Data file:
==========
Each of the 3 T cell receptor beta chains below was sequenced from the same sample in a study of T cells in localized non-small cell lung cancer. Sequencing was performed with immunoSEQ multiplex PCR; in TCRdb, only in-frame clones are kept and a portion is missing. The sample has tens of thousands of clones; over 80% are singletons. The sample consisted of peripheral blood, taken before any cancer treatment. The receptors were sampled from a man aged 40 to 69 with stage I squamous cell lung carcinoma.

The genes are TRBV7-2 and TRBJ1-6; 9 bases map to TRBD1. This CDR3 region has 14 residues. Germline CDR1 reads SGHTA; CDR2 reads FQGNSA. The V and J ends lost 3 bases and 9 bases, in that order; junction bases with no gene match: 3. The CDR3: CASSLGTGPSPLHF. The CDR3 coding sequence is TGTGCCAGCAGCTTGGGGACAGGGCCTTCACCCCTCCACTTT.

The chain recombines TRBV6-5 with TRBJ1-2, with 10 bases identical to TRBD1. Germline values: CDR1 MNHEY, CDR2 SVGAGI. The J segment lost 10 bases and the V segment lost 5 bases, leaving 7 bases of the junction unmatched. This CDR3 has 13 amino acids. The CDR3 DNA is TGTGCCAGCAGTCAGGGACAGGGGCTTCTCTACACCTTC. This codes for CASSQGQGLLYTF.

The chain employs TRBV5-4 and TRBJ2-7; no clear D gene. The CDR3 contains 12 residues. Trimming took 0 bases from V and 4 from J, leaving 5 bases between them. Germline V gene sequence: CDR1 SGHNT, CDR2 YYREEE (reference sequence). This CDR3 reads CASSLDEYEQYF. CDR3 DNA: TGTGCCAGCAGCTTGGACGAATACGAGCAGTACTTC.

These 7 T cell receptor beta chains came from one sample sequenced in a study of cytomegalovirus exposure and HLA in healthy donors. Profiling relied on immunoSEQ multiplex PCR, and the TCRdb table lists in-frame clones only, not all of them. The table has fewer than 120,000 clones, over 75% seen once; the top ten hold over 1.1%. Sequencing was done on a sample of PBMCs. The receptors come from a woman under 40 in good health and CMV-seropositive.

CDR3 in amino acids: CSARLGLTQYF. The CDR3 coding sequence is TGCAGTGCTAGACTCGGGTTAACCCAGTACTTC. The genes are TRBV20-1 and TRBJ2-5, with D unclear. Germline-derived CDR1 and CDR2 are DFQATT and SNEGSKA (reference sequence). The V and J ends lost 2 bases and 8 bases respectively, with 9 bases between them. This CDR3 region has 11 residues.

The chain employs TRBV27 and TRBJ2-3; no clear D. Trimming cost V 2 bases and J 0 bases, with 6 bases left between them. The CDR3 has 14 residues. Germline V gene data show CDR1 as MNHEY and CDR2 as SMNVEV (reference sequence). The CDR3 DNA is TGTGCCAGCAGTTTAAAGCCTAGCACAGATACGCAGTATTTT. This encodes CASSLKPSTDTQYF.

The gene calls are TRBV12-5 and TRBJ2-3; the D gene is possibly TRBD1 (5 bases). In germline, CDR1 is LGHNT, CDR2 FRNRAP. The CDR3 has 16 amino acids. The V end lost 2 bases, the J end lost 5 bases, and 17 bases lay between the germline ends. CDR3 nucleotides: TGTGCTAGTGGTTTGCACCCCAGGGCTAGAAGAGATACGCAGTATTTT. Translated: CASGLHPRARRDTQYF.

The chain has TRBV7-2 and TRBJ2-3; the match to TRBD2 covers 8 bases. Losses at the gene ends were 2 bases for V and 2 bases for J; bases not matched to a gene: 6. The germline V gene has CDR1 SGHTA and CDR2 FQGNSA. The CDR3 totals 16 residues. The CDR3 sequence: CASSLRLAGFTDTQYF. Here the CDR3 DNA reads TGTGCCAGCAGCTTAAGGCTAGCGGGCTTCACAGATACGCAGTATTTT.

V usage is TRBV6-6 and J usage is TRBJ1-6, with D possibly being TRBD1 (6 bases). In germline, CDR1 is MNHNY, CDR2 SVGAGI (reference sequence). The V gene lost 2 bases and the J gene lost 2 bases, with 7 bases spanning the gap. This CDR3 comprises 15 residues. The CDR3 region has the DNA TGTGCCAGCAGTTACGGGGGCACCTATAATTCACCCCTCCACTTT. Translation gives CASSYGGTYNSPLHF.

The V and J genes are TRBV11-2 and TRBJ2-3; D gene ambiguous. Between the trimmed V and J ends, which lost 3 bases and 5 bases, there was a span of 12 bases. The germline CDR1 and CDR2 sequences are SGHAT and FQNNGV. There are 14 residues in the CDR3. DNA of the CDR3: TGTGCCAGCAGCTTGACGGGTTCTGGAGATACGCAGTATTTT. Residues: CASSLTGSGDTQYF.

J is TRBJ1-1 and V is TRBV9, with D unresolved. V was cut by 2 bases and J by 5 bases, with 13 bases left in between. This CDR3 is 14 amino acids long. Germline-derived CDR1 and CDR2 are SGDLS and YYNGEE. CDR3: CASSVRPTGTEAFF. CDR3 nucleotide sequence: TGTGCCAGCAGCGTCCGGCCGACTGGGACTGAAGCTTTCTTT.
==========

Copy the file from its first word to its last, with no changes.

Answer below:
Each of the 3 T cell receptor beta chains below was sequenced from the same sample in a study of T cells in localized non-small cell lung cancer. Sequencing was performed with immunoSEQ multiplex PCR; in TCRdb, only in-frame clones are kept and a portion is missing. The sample has tens of thousands of clones; over 80% are singletons. The sample consisted of peripheral blood, taken before any cancer treatment. The receptors were sampled from a man aged 40 to 69 with stage I squamous cell lung carcinoma.

The genes are TRBV7-2 and TRBJ1-6; 9 bases map to TRBD1. This CDR3 region has 14 residues. Germline CDR1 reads SGHTA; CDR2 reads FQGNSA. The V and J ends lost 3 bases and 9 bases, in that order; junction bases with no gene match: 3. The CDR3: CASSLGTGPSPLHF. The CDR3 coding sequence is TGTGCCAGCAGCTTGGGGACAGGGCCTTCACCCCTCCACTTT.

The chain recombines TRBV6-5 with TRBJ1-2, with 10 bases identical to TRBD1. Germline values: CDR1 MNHEY, CDR2 SVGAGI. The J segment lost 10 bases and the V segment lost 5 bases, leaving 7 bases of the junction unmatched. This CDR3 has 13 amino acids. The CDR3 DNA is TGTGCCAGCAGTCAGGGACAGGGGCTTCTCTACACCTTC. This codes for CASSQGQGLLYTF.

The chain employs TRBV5-4 and TRBJ2-7; no clear D gene. The CDR3 contains 12 residues. Trimming took 0 bases from V and 4 from J, leaving 5 bases between them. Germline V gene sequence: CDR1 SGHNT, CDR2 YYREEE (reference sequence). This CDR3 reads CASSLDEYEQYF. CDR3 DNA: TGTGCCAGCAGCTTGGACGAATACGAGCAGTACTTC.

These 7 T cell receptor beta chains came from one sample sequenced in a study of cytomegalovirus exposure and HLA in healthy donors. Profiling relied on immunoSEQ multiplex PCR, and the TCRdb table lists in-frame clones only, not all of them. The table has fewer than 120,000 clones, over 75% seen once; the top ten hold over 1.1%. Sequencing was done on a sample of PBMCs. The receptors come from a woman under 40 in good health and CMV-seropositive.

CDR3 in amino acids: CSARLGLTQYF. The CDR3 coding sequence is TGCAGTGCTAGACTCGGGTTAACCCAGTACTTC. The genes are TRBV20-1 and TRBJ2-5, with D unclear. Germline-derived CDR1 and CDR2 are DFQATT and SNEGSKA (reference sequence). The V and J ends lost 2 bases and 8 bases respectively, with 9 bases between them. This CDR3 region has 11 residues.

The chain employs TRBV27 and TRBJ2-3; no clear D. Trimming cost V 2 bases and J 0 bases, with 6 bases left between them. The CDR3 has 14 residues. Germline V gene data show CDR1 as MNHEY and CDR2 as SMNVEV (reference sequence). The CDR3 DNA is TGTGCCAGCAGTTTAAAGCCTAGCACAGATACGCAGTATTTT. This encodes CASSLKPSTDTQYF.

The gene calls are TRBV12-5 and TRBJ2-3; the D gene is possibly TRBD1 (5 bases). In germline, CDR1 is LGHNT, CDR2 FRNRAP. The CDR3 has 16 amino acids. The V end lost 2 bases, the J end lost 5 bases, and 17 bases lay between the germline ends. CDR3 nucleotides: TGTGCTAGTGGTTTGCACCCCAGGGCTAGAAGAGATACGCAGTATTTT. Translated: CASGLHPRARRDTQYF.

The chain has TRBV7-2 and TRBJ2-3; the match to TRBD2 covers 8 bases. Losses at the gene ends were 2 bases for V and 2 bases for J; bases not matched to a gene: 6. The germline V gene has CDR1 SGHTA and CDR2 FQGNSA. The CDR3 totals 16 residues. The CDR3 sequence: CASSLRLAGFTDTQYF. Here the CDR3 DNA reads TGTGCCAGCAGCTTAAGGCTAGCGGGCTTCACAGATACGCAGTATTTT.

V usage is TRBV6-6 and J usage is TRBJ1-6, with D possibly being TRBD1 (6 bases). In germline, CDR1 is MNHNY, CDR2 SVGAGI (reference sequence). The V gene lost 2 bases and the J gene lost 2 bases, with 7 bases spanning the gap. This CDR3 comprises 15 residues. The CDR3 region has the DNA TGTGCCAGCAGTTACGGGGGCACCTATAATTCACCCCTCCACTTT. Translation gives CASSYGGTYNSPLHF.

The V and J genes are TRBV11-2 and TRBJ2-3; D gene ambiguous. Between the trimmed V and J ends, which lost 3 bases and 5 bases, there was a span of 12 bases. The germline CDR1 and CDR2 sequences are SGHAT and FQNNGV. There are 14 residues in the CDR3. DNA of the CDR3: TGTGCCAGCAGCTTGACGGGTTCTGGAGATACGCAGTATTTT. Residues: CASSLTGSGDTQYF.

J is TRBJ1-1 and V is TRBV9, with D unresolved. V was cut by 2 bases and J by 5 bases, with 13 bases left in between. This CDR3 is 14 amino acids long. Germline-derived CDR1 and CDR2 are SGDLS and YYNGEE. CDR3: CASSVRPTGTEAFF. CDR3 nucleotide sequence: TGTGCCAGCAGCGTCCGGCCGACTGGGACTGAAGCTTTCTTT.